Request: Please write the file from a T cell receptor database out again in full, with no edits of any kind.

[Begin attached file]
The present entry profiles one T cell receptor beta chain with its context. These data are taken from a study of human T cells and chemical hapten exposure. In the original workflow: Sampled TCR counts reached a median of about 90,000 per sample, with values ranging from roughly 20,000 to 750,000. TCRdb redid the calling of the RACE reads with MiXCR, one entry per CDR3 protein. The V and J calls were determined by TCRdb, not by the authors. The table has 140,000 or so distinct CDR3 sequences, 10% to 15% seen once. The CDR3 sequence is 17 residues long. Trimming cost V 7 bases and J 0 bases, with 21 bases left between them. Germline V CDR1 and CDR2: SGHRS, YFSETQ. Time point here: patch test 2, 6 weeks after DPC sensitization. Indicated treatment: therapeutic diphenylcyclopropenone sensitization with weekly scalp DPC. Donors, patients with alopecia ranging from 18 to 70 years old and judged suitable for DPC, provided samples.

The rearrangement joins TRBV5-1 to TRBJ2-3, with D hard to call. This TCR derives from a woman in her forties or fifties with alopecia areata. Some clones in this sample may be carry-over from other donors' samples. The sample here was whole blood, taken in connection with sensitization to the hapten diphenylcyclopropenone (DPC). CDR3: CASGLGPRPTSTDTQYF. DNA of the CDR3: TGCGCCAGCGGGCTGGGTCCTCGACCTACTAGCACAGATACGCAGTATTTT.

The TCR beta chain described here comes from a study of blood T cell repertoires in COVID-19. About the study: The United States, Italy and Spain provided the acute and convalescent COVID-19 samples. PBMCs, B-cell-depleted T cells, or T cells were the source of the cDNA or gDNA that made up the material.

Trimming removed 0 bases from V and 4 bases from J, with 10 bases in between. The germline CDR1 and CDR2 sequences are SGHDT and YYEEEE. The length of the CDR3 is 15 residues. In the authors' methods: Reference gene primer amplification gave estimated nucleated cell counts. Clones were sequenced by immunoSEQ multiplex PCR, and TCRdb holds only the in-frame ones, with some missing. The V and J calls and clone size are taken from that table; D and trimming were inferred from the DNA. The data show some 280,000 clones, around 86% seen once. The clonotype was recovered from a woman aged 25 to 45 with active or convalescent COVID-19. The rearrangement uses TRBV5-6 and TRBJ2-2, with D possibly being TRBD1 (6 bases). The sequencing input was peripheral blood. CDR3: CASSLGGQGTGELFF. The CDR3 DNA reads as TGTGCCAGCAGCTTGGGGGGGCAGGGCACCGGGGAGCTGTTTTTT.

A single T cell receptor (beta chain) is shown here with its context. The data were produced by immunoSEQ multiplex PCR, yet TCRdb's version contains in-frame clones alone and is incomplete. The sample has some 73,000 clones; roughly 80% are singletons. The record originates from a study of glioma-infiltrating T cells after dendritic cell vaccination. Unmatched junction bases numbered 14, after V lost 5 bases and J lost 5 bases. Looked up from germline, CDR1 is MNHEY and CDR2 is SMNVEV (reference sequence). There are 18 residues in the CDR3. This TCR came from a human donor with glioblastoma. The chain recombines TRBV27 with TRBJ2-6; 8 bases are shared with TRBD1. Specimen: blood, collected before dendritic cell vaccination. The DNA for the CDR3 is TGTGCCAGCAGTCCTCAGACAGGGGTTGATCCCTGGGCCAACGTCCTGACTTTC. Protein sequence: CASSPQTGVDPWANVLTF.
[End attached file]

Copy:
The present entry profiles one T cell receptor beta chain with its context. These data are taken from a study of human T cells and chemical hapten exposure. In the original workflow: Sampled TCR counts reached a median of about 90,000 per sample, with values ranging from roughly 20,000 to 750,000. TCRdb redid the calling of the RACE reads with MiXCR, one entry per CDR3 protein. The V and J calls were determined by TCRdb, not by the authors. The table has 140,000 or so distinct CDR3 sequences, 10% to 15% seen once. The CDR3 sequence is 17 residues long. Trimming cost V 7 bases and J 0 bases, with 21 bases left between them. Germline V CDR1 and CDR2: SGHRS, YFSETQ. Time point here: patch test 2, 6 weeks after DPC sensitization. Indicated treatment: therapeutic diphenylcyclopropenone sensitization with weekly scalp DPC. Donors, patients with alopecia ranging from 18 to 70 years old and judged suitable for DPC, provided samples.

The rearrangement joins TRBV5-1 to TRBJ2-3, with D hard to call. This TCR derives from a woman in her forties or fifties with alopecia areata. Some clones in this sample may be carry-over from other donors' samples. The sample here was whole blood, taken in connection with sensitization to the hapten diphenylcyclopropenone (DPC). CDR3: CASGLGPRPTSTDTQYF. DNA of the CDR3: TGCGCCAGCGGGCTGGGTCCTCGACCTACTAGCACAGATACGCAGTATTTT.

The TCR beta chain described here comes from a study of blood T cell repertoires in COVID-19. About the study: The United States, Italy and Spain provided the acute and convalescent COVID-19 samples. PBMCs, B-cell-depleted T cells, or T cells were the source of the cDNA or gDNA that made up the material.

Trimming removed 0 bases from V and 4 bases from J, with 10 bases in between. The germline CDR1 and CDR2 sequences are SGHDT and YYEEEE. The length of the CDR3 is 15 residues. In the authors' methods: Reference gene primer amplification gave estimated nucleated cell counts. Clones were sequenced by immunoSEQ multiplex PCR, and TCRdb holds only the in-frame ones, with some missing. The V and J calls and clone size are taken from that table; D and trimming were inferred from the DNA. The data show some 280,000 clones, around 86% seen once. The clonotype was recovered from a woman aged 25 to 45 with active or convalescent COVID-19. The rearrangement uses TRBV5-6 and TRBJ2-2, with D possibly being TRBD1 (6 bases). The sequencing input was peripheral blood. CDR3: CASSLGGQGTGELFF. The CDR3 DNA reads as TGTGCCAGCAGCTTGGGGGGGCAGGGCACCGGGGAGCTGTTTTTT.

A single T cell receptor (beta chain) is shown here with its context. The data were produced by immunoSEQ multiplex PCR, yet TCRdb's version contains in-frame clones alone and is incomplete. The sample has some 73,000 clones; roughly 80% are singletons. The record originates from a study of glioma-infiltrating T cells after dendritic cell vaccination. Unmatched junction bases numbered 14, after V lost 5 bases and J lost 5 bases. Looked up from germline, CDR1 is MNHEY and CDR2 is SMNVEV (reference sequence). There are 18 residues in the CDR3. This TCR came from a human donor with glioblastoma. The chain recombines TRBV27 with TRBJ2-6; 8 bases are shared with TRBD1. Specimen: blood, collected before dendritic cell vaccination. The DNA for the CDR3 is TGTGCCAGCAGTCCTCAGACAGGGGTTGATCCCTGGGCCAACGTCCTGACTTTC. Protein sequence: CASSPQTGVDPWANVLTF.